Doing the work to ensure that your crypto-assets can be passed on to your loved ones may seem like a daunting task, but you shouldn’t put it off and we are here to help. You will never regret taking the time to plan now, and your loved ones will be thankful that you did.

Call us now to make sure your digital currency is protected (954) 233-0682.

Checking on our older loved ones

Use this time to check up on older loved ones.

Use this time to check up on older loved ones.

The holidays are a time of many get togethers. Many people travel to spend the holidays with their family. Those who are lucky to have family close by are busy planning dinners and get togethers with loved ones.

This is a good time to check up on loved ones, especially those that are elderly. Unfortunately, many people take advantage of the elderly. We see this often. We have heard so many stories of caregivers, neighbors, and supposed “friends” who take advantage of older people. This can happen for a few reasons. First, an older person can suffer from diminished capacity. Maybe they are not as sharp anymore and some people prey on that. Another reason this can happen is because older people can get very lonely and they start thinking that they do not want to alienate whoever is paying attention to them. Regardless of the reason, it happens way too often and we need to be vigilant with our loved ones.

Pay attention to what your elderly relative says. Are they mentioning new names you have not heard before? Are there new people coming by their house?

We had a client who was a lovely man. He was a veteran whose kids lived out of state. He had a live in caregiver. He starts to tell me that the caregiver’s son had suddenly moved into his house and that he felt bad so he was helping them. Then he starts saying that he was paying for some of their bills, and so on. This is how it starts. Sadly, our client passed away and when his kids came for the services they discovered many valuables had just disappeared from their dad’s house, including his many war medals. WWII medals that should have been a priceless heirloom given to children or grandchildren to remember their grandfather were gone.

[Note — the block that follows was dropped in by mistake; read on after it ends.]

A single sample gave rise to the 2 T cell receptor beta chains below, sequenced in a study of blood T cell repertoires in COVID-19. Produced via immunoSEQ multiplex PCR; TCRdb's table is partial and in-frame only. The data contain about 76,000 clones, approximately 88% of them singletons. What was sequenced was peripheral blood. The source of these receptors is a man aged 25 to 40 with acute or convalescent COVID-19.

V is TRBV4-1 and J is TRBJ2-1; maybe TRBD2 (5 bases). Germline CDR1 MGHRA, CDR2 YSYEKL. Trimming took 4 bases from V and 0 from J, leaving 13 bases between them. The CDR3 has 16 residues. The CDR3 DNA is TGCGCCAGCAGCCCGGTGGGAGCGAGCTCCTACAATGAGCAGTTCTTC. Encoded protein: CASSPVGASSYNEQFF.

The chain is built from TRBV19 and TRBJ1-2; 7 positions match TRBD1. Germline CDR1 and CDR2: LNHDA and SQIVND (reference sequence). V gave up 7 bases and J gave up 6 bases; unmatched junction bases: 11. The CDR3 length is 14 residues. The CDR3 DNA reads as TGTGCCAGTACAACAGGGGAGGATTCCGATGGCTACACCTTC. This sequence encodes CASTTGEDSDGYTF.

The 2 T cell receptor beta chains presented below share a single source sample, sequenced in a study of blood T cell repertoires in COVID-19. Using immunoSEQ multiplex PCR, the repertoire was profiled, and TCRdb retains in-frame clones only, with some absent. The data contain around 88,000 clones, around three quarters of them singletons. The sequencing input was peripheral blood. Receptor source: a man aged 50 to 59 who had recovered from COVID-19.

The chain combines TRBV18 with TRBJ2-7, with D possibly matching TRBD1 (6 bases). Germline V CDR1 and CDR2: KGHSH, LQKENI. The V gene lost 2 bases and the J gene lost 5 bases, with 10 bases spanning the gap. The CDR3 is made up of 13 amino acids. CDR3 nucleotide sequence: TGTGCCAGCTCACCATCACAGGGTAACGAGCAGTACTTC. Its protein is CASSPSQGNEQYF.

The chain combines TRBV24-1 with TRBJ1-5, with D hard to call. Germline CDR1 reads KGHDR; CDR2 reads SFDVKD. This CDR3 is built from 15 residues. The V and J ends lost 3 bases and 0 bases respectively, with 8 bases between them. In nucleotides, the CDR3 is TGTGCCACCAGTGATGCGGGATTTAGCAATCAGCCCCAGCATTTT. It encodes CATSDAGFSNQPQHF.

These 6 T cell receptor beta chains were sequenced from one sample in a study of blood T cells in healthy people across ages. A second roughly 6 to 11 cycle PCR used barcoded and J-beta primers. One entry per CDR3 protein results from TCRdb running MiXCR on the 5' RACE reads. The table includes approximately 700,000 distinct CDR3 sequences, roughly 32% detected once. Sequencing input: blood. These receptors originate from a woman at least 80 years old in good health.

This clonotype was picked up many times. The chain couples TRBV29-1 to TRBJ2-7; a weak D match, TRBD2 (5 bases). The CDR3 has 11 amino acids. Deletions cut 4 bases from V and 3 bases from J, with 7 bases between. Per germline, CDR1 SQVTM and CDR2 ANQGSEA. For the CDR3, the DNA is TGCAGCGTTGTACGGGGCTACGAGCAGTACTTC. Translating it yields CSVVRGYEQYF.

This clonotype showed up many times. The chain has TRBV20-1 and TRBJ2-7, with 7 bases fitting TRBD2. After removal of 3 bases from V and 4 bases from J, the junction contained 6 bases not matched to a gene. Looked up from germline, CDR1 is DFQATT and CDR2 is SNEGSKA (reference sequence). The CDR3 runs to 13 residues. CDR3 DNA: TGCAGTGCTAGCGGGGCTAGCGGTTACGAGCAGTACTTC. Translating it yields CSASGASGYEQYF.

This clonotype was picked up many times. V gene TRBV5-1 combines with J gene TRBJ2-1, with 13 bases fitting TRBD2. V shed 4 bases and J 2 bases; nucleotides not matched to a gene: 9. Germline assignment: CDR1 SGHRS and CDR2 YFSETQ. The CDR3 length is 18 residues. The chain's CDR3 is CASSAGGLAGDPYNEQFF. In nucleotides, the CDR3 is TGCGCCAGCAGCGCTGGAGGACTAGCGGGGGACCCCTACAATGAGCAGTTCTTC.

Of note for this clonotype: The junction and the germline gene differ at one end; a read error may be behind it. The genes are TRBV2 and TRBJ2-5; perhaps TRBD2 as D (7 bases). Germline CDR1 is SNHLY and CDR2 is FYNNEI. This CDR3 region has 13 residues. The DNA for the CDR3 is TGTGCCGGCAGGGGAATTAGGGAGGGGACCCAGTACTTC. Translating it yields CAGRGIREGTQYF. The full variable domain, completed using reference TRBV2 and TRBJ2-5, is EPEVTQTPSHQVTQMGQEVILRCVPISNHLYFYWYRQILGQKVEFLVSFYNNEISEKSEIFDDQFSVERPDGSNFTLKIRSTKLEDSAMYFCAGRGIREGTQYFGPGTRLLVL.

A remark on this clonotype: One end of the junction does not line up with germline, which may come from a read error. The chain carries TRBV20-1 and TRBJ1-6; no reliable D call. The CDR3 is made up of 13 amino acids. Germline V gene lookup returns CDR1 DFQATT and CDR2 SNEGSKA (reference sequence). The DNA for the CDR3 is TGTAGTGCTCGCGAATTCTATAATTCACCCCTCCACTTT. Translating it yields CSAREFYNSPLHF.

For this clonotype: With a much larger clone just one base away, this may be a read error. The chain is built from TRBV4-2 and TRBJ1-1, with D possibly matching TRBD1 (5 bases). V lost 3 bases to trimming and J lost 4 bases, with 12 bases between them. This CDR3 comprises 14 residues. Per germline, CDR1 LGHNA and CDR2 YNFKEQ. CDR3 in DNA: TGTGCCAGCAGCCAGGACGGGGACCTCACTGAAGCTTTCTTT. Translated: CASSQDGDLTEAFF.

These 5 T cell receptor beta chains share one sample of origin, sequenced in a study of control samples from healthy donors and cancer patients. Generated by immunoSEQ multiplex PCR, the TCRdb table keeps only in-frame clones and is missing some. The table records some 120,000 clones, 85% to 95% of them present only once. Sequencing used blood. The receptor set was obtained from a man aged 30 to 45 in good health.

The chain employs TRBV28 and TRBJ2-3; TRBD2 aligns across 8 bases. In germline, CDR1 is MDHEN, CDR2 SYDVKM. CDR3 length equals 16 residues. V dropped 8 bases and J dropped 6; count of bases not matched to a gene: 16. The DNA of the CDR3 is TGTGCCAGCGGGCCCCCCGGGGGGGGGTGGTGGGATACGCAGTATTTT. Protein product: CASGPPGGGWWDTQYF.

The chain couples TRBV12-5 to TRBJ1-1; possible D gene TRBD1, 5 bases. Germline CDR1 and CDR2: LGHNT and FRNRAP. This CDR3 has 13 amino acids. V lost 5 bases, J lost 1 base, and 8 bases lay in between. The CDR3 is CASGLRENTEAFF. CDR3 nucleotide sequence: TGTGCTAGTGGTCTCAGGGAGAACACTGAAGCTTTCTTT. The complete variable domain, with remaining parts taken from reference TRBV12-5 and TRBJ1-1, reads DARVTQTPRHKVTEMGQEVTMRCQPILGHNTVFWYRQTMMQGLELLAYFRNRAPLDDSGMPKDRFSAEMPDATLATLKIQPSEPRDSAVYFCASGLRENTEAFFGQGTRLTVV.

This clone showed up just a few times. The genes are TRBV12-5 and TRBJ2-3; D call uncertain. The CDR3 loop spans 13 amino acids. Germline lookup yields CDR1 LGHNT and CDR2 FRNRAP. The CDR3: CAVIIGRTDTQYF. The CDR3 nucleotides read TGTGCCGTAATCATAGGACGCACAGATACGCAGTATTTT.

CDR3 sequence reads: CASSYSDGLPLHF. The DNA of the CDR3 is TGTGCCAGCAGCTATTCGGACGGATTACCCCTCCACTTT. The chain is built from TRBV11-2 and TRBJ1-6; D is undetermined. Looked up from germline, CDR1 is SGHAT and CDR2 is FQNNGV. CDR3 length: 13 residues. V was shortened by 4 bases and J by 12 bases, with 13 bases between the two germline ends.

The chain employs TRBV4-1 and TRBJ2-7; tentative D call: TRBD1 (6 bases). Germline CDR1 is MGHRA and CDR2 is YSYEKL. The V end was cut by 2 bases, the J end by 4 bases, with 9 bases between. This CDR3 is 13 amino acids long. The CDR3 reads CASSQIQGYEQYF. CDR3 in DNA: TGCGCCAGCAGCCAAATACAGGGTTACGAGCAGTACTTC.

Maybe this could have been avoided had a family member stepped in to monitor that situation.

Incapacity can happen at any time. This is why it is imperative that your loved ones have valid documents in place so that you can step in and take care of them. Documents like powers of attorney, health care surrogates, wills and trusts ensure that we can protect our loved ones with no court involvement.

The holidays are a time for family and friends. Make sure your family is taken care of. If you need help, call us. We are here.

What happens when a non-U.S. person passes away while owning real estate in Florida?


South Florida is a great place to live with its sunny beaches, warm people and year-round warm weather. These are some of the reasons that draw many foreigners to purchase real estate in Florida. Many of these foreigners are from Hispanic countries.

Many people do not realize exactly what happens to that real estate when they pass away. The tax due when a person dies is called an estate tax.

In the United States the rules for estate taxes are very different for U.S. citizens/residents and non-U.S. persons (also called Non-Resident Aliens.)


Simply speaking, if a U.S. Citizen dies, they will owe no federal estate tax if they have not given away or own more than $5.43 million dollars (adjusted annually for inflation.) The rules are TOTALLY different when you are not a U.S. Person. The amount you are allowed to own before an estate tax is triggered plunges down to only $60,000.00!

What does this mean in plain English?

Unfortunately, many foreigners and their families are taken by surprise when they find out they owe this 40% tax. Plan to avoid it!

Unfortunately, many foreigners and their families are taken by surprise when they find out they owe this 40% tax. Plan to avoid it!

It means that if you are not a U.S. Person and you bought a condo in South Florida in your own name for US$300,000.00, when you die you will only have an estate tax exemption of $60,000.00, and anything over the $60,000 exemption will be taxed at 40%!

In the previous example, this means there will be a tax liability of approximately US$96,000.00!

Unfortunately, this comes as a surprise to too many people – and it is often too late to avoid this tax. Everyone should plan to protect their assets but it is imperative that non-U.S. Persons plan BEFORE they acquire assets in the United States to make sure they protect their families and their investments.

The best time to plan to avoid these taxes is BEFORE you purchase the property. However, there are actions we can take to avoid or minimize this tax. 

Call us to make sure your property is protected (954) 233-0682.